The government, in a bid to promote national reconciliation, apologized Friday to the South Korean people for the bloody repression of the 1980 Kwangju uprising, and offered compensation for hundreds of people killed and wounded by troops.
“The government offers its sincere apology, not only to the victims of the turmoil, but also to all residents of Kwangju and the general public,” Culture and Information Minister Chung Han Mo said in a statement.
It was the first official government apology for its handling of the citizens’ uprising, the worst in modern South Korean history.
Chung, the official government spokesman, also said the resistance was “part of the democratization efforts of the students and citizens in Kwangju,” a concession demanded by Kwangju residents.
His description was a sharp departure from the stand taken by the government of former President Chun Doo Hwan, which used the terms “rebellion” and “rioters” to describe what happened in Kwangju.
President Roh Tae Woo, who took office Feb. 25 with promises of reform, pledged during his campaign to change the government’s official account of the violence and offer financial compensation for victims.
Kwangju, 170 miles south of Seoul, is the capital of the home province of opposition leader Kim Dae Jung.
Kim was arrested in a crackdown on opposition leaders May 17, 1980, when the former military-controlled government expanded martial law and moved to suppress political dissent and widespread opposition to the growing power of Chun, then an army general.
The Kwangju uprising erupted the next day. Citizens armed with rifles and machine guns taken from government arsenals drove out security forces and took over provincial government buildings. But the government moved martial-law troops into the southwestern city, and retook it nine days later.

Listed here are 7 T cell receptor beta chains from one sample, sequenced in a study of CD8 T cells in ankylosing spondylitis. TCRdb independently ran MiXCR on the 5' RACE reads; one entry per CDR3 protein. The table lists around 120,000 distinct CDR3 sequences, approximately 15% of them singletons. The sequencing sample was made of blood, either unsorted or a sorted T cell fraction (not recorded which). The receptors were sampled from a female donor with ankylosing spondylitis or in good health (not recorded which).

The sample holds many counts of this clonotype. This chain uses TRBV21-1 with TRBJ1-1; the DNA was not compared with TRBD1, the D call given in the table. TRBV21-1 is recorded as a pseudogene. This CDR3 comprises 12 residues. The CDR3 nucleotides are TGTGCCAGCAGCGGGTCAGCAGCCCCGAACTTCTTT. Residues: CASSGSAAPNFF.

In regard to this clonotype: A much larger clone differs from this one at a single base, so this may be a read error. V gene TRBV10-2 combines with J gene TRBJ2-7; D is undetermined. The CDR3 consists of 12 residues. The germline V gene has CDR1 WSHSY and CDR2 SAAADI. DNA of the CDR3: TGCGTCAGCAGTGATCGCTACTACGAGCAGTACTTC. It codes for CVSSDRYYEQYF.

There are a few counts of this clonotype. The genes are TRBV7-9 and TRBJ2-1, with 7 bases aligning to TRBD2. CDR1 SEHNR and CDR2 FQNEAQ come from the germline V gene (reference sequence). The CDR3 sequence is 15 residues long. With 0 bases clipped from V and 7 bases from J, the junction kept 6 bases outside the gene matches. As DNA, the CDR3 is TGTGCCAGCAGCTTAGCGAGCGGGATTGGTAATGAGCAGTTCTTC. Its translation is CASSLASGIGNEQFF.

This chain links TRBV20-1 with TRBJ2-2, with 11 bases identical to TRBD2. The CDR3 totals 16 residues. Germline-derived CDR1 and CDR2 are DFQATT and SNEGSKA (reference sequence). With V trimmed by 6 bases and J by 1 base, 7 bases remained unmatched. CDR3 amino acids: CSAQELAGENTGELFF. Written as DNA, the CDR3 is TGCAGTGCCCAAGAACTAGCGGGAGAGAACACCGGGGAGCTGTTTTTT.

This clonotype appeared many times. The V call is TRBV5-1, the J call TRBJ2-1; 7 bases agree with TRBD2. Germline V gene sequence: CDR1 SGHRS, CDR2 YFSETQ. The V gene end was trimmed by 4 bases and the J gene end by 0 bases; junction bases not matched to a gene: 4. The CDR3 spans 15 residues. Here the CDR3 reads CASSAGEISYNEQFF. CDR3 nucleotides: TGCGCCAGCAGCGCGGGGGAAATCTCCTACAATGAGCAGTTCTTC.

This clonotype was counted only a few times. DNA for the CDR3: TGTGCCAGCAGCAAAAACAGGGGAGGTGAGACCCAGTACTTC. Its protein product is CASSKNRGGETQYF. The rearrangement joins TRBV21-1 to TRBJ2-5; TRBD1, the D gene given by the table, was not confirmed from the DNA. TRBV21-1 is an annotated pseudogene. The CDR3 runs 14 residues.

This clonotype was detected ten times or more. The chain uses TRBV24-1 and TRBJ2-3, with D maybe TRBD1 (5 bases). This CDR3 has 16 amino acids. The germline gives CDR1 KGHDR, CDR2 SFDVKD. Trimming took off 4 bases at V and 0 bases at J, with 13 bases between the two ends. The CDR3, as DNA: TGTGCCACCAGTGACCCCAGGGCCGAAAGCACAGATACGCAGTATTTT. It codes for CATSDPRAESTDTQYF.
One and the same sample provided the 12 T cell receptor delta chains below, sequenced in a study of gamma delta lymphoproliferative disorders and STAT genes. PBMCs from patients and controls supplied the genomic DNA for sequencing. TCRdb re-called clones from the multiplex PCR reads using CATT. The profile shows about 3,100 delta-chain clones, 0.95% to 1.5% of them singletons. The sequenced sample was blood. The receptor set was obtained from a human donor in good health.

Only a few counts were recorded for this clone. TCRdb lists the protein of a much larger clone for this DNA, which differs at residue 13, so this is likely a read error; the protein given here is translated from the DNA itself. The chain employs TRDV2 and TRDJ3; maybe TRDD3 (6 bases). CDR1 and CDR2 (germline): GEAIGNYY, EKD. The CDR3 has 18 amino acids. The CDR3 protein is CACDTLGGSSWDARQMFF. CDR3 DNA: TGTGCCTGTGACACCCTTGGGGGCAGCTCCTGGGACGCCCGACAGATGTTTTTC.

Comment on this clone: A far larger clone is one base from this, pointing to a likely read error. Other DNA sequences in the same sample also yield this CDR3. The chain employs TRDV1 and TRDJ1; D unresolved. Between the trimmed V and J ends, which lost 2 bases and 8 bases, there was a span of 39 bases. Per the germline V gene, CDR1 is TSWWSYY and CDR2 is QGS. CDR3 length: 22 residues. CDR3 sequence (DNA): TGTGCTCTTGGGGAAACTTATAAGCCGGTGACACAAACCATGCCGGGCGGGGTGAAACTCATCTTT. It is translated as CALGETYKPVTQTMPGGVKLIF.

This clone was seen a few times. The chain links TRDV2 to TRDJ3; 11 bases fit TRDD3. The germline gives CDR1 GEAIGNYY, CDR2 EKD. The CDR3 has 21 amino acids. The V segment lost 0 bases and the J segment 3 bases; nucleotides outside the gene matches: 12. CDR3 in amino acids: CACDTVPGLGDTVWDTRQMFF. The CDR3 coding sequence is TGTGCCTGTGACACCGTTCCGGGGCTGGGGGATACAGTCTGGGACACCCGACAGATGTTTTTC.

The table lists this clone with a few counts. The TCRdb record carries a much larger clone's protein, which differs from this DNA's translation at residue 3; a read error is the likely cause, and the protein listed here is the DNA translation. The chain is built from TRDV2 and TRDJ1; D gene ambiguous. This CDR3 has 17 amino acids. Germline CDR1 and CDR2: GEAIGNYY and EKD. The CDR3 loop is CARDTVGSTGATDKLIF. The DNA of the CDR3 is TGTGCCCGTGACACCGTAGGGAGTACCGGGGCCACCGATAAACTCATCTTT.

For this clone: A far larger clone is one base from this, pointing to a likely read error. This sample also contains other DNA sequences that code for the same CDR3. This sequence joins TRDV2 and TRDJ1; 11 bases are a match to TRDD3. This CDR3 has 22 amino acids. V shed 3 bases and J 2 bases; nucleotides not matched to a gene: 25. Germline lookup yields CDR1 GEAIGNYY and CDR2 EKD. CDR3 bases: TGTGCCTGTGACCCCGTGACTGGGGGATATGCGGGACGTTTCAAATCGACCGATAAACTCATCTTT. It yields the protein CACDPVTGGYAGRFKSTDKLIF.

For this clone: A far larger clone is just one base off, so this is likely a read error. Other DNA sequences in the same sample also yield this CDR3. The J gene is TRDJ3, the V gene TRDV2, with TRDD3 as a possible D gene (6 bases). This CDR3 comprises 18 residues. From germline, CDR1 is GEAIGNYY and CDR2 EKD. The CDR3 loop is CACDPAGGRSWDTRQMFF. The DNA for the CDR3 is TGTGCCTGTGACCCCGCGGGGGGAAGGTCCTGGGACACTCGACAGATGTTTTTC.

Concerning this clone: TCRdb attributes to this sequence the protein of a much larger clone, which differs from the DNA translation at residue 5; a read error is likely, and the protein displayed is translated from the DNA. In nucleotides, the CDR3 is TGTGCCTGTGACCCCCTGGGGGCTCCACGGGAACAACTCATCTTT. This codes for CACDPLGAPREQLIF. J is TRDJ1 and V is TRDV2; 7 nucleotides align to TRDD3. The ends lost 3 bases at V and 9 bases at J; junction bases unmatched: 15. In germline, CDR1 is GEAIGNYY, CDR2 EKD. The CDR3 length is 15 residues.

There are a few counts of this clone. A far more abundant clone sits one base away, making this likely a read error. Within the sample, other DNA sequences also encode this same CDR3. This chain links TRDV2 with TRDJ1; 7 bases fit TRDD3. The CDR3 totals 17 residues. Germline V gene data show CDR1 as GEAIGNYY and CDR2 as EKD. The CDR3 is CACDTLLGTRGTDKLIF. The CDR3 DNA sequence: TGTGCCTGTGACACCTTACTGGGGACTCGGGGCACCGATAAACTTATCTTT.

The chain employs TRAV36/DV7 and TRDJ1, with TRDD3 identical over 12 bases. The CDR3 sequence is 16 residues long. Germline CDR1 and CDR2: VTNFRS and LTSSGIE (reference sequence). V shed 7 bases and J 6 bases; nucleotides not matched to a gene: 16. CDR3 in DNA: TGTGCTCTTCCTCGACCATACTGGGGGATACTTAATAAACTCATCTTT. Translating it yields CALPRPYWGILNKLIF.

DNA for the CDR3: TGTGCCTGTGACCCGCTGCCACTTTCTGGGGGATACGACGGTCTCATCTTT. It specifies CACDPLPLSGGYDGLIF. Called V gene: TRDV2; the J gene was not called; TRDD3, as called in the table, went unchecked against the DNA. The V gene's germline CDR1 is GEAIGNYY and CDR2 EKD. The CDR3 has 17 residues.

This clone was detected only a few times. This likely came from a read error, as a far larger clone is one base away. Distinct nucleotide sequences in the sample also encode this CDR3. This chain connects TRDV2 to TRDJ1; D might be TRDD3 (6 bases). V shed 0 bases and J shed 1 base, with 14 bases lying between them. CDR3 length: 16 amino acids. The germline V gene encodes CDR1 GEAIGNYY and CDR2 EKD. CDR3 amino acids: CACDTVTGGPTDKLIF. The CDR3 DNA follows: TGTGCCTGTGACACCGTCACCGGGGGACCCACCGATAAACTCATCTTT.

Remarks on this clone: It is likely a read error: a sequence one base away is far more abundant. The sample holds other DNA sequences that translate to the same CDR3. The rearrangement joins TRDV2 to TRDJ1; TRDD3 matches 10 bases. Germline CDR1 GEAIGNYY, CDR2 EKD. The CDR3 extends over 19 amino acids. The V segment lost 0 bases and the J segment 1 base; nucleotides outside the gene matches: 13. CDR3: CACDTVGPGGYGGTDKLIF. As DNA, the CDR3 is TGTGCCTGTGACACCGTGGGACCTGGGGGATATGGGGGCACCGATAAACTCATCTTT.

By official count, 193 people were killed and more than 800 injured. Dissident sources put the casualty figure much higher.
“The government truly regrets that nearly 200 civilians and members of the military and police were killed and many more wounded in the turmoil, and that furthermore, many other citizens suffered losses and pain,” Information Minister Chung said Friday.
The Kwangju affair has remained a major political controversy over the past eight years.
Kim Dae Jung, who ran unsuccessfully for president last December, was convicted of masterminding the uprising--which broke out while he was under arrest--and was sentenced to death. The sentence was later commuted to a 20-year prison term. He was pardoned last year and allowed to participate in politics again.
The government spokesman said that President Roh believes a satisfactory resolution of the Kwangju issue is essential to promoting national reconciliation.
Roh, a former general and schoolmate of Chun, helped Chun gain power in a 1980 takeover.
The government spokesman said the administration will offer financial support and employment to bereaved families and wounded victims. The government also vowed to beautify a cemetery where many of the Kwangju victims are buried.
Civic leaders in Kwangju welcomed the government’s offer of financial aid. But they have insisted that the government investigate the cause of the deaths and punish those responsible.